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Landmark commission denies Congress building owner’s request for mural

Tuesday, December 22, 2020 by Sean Saldaña

Last month, the Historic Landmark Commission discussed a proposal to install an eye-catching, soccer-themed mural at 506 Congress Ave.

The mural, which would have been completed by the artist Ruben Sánchez, was noteworthy because it would be located near the Robinson-Rosner Building and the Scarbrough Building in the Congress Avenue Historic District.

The proposed mural for 506 Congress Ave.

At the time, the commission expressed concerns about the mural’s vibrance.

Historic Preservation Officer Steve Sadowsky called the proposal “a little disrespectful of the context of the Congress Avenue Historic District.”

But by the end of the meeting, the commission decided to table any voting due to a lack of procedural clarity in city guidelines. According to commission documents, “Austin does not have specific guidelines for murals within historic districts.”

At the Dec. 14 meeting, commissioners finally came to a decision – to deny the request.

The deciding factor likely came down to the mural’s placement on the building’s facade. Despite the fact that 506 Congress Ave. isn’t a historic building or contributing to the historic district, staffers still recommended denying the mural because of its location “between two historic landmarks.”

Since the city has no formal specifications for murals in historic districts, the commission looked to other cities for guidance – in this case, Milwaukee.

During the meeting, Sadowsky said, “We don’t have, in the city of Austin, any guidelines for murals … the draft guidelines that we found for the city of Milwaukee, Wisconsin, seemed very well thought out.”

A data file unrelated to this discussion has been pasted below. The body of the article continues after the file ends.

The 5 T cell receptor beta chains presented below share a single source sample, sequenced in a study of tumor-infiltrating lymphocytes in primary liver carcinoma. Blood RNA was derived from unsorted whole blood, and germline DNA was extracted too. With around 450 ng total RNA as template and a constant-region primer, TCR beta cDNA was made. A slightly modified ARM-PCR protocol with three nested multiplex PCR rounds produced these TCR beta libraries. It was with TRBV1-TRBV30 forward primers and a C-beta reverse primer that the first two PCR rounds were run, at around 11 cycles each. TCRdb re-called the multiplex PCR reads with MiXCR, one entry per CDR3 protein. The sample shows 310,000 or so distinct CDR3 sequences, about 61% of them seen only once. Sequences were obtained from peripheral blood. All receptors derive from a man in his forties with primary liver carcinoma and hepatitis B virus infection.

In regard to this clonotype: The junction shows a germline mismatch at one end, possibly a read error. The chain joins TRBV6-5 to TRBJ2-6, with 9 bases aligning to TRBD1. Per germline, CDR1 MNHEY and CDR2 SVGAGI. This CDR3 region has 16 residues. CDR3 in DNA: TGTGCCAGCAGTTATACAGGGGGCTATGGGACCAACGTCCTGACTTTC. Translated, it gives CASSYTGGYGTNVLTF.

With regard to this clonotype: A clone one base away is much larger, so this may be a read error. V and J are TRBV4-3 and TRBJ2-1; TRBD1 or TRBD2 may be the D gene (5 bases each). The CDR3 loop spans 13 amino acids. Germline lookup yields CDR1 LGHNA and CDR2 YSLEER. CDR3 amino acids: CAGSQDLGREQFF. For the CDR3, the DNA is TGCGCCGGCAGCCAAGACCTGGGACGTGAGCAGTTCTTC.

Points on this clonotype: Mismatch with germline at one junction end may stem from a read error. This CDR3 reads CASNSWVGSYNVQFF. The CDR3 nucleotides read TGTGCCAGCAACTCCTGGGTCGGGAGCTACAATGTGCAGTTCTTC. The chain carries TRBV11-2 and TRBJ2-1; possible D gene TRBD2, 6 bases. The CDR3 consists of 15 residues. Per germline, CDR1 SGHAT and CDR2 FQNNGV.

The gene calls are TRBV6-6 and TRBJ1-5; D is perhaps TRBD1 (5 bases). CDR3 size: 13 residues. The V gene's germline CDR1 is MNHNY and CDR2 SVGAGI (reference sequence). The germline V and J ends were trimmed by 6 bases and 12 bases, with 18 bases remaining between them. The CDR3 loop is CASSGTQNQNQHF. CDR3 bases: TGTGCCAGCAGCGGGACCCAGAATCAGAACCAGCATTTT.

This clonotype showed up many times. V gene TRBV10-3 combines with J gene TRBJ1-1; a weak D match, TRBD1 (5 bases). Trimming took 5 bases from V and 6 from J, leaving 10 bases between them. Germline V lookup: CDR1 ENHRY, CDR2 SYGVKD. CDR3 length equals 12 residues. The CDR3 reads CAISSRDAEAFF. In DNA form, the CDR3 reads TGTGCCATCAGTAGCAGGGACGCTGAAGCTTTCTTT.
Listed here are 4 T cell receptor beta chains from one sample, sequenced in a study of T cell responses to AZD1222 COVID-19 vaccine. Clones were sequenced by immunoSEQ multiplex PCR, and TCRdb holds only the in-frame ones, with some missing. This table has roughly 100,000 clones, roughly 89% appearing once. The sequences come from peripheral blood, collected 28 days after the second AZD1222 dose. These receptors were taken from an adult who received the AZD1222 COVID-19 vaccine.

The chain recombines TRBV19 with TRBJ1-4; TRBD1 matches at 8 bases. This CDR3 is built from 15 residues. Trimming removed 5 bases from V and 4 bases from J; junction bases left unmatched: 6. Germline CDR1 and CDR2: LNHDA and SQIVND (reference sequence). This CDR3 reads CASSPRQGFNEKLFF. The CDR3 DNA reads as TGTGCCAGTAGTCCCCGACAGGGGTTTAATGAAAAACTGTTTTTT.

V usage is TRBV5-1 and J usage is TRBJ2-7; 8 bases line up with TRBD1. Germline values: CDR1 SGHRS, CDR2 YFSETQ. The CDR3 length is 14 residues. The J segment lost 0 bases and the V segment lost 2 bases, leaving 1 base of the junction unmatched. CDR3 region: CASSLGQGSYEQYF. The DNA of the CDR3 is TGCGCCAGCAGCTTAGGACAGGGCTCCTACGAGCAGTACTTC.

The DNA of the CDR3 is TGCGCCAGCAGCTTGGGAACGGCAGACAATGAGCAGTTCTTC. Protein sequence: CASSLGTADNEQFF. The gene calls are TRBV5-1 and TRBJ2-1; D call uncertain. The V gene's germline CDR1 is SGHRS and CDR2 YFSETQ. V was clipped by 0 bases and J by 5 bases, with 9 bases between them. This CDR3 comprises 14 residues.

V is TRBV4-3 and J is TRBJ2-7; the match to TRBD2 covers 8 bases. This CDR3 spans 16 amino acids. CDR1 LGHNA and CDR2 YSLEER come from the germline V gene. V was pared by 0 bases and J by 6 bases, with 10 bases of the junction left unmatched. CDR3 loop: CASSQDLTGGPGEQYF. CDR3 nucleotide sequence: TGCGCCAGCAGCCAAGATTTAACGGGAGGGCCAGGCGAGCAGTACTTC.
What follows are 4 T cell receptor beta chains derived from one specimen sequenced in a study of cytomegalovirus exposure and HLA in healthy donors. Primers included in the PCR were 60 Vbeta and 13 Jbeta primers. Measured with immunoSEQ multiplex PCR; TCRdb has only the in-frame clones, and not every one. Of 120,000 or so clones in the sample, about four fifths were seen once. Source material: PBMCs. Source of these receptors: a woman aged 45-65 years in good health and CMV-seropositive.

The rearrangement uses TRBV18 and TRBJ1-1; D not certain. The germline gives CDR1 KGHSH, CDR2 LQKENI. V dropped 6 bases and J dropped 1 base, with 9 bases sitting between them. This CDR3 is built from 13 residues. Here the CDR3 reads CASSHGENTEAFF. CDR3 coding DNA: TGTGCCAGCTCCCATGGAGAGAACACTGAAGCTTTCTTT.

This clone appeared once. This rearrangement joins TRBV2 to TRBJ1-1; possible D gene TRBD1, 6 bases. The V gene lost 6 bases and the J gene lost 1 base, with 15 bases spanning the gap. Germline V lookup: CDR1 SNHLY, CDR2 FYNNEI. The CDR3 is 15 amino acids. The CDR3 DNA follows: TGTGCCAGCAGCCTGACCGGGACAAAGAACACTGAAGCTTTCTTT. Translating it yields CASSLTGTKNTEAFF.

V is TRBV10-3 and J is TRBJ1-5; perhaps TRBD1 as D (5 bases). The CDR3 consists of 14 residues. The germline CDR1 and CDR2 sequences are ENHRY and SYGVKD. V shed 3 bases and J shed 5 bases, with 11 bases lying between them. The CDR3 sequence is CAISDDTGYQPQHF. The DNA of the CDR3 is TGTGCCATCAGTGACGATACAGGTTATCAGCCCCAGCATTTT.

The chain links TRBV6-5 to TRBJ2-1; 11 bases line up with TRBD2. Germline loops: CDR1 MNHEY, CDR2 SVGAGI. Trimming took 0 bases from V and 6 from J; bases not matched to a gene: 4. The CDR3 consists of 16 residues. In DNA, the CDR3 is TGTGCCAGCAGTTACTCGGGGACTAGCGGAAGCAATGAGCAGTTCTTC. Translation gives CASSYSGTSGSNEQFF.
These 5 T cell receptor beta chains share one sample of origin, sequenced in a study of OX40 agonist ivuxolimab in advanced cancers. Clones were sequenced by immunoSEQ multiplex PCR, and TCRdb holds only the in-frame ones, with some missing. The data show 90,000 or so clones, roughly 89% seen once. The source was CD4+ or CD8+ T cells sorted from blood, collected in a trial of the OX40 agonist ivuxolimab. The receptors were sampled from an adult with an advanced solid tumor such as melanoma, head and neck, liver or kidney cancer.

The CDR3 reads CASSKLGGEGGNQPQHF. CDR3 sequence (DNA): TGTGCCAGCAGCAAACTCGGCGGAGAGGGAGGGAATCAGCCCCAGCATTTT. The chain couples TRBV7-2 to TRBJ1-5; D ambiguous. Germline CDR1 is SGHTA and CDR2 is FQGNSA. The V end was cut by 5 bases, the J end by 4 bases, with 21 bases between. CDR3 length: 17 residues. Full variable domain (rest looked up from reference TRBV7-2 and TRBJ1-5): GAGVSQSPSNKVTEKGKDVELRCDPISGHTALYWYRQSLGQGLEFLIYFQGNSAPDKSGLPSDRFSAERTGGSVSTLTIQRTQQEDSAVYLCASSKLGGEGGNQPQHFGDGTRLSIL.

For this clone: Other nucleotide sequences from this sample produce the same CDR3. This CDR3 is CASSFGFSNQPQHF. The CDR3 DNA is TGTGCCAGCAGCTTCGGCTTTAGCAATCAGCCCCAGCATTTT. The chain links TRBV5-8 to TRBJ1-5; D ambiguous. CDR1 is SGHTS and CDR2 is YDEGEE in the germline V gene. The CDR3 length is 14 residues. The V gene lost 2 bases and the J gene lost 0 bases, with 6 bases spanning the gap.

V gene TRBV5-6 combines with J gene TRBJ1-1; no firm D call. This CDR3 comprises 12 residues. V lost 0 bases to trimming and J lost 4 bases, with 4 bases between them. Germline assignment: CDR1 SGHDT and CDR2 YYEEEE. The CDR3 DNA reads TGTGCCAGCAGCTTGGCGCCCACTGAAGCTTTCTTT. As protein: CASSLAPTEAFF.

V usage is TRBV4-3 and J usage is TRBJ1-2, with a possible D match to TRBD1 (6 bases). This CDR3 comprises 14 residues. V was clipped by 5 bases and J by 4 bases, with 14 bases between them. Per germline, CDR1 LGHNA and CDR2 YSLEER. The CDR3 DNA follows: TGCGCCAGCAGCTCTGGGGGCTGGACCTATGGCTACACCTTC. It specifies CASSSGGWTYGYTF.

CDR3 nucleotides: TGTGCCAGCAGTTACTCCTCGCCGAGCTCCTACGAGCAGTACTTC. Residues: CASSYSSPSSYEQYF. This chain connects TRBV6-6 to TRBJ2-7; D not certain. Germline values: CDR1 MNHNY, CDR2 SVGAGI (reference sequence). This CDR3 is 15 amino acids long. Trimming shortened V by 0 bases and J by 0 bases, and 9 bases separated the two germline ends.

Milwaukee’s mural guidelines lay out a detailed list of application requirements, design standards and removal requirements for murals located in historic districts.

Austin city staffers focused on three specifications in particular. First, they felt it important that building owners establish a maintenance agreement to ensure that murals don’t become dilapidated with time. The other two specifications have to do with the mural’s location and size.

According to Sadowsky, Milwaukee adopted requirements that a mural “should not be on the principal facade of the building. (It) should be on the side and should not exceed 50 percent of the wall on which it is placed.”

A mural placed on the facade of a building would face out toward the street, making it more visible to the general public. It was this increased visibility that raised red flags for city staff.

Sadowsky elaborated, saying, “Last month when we brought this up, one of our principal concerns was that it is right on Congress Avenue. It’s not only that it is between historic landmarks, it is not consistent with the historic character of the Congress Avenue Historic District.”

The commissioners voted unanimously against the proposal, but the meeting also provided an additional case study in the commission’s thought process.

The commission actually approved a similar proposal – a mural painted by Ruben Sánchez – at 610 Brazos St. The primary difference in that proposal was that the mural would be painted on the side of the building, not the front.

The approved mural at 610 Brazos St.

Going forward, the landmark commission plans to hammer out more specific guidelines pertaining to murals in historic districts.

During the comment period, Commissioner Ben Heimsath said, “I do think that we should instruct the staff to – post-haste – see if we can create some guidelines to make it more obvious to store owners in the future what we will and won’t approve.”

Renderings courtesy of the city of Austin.

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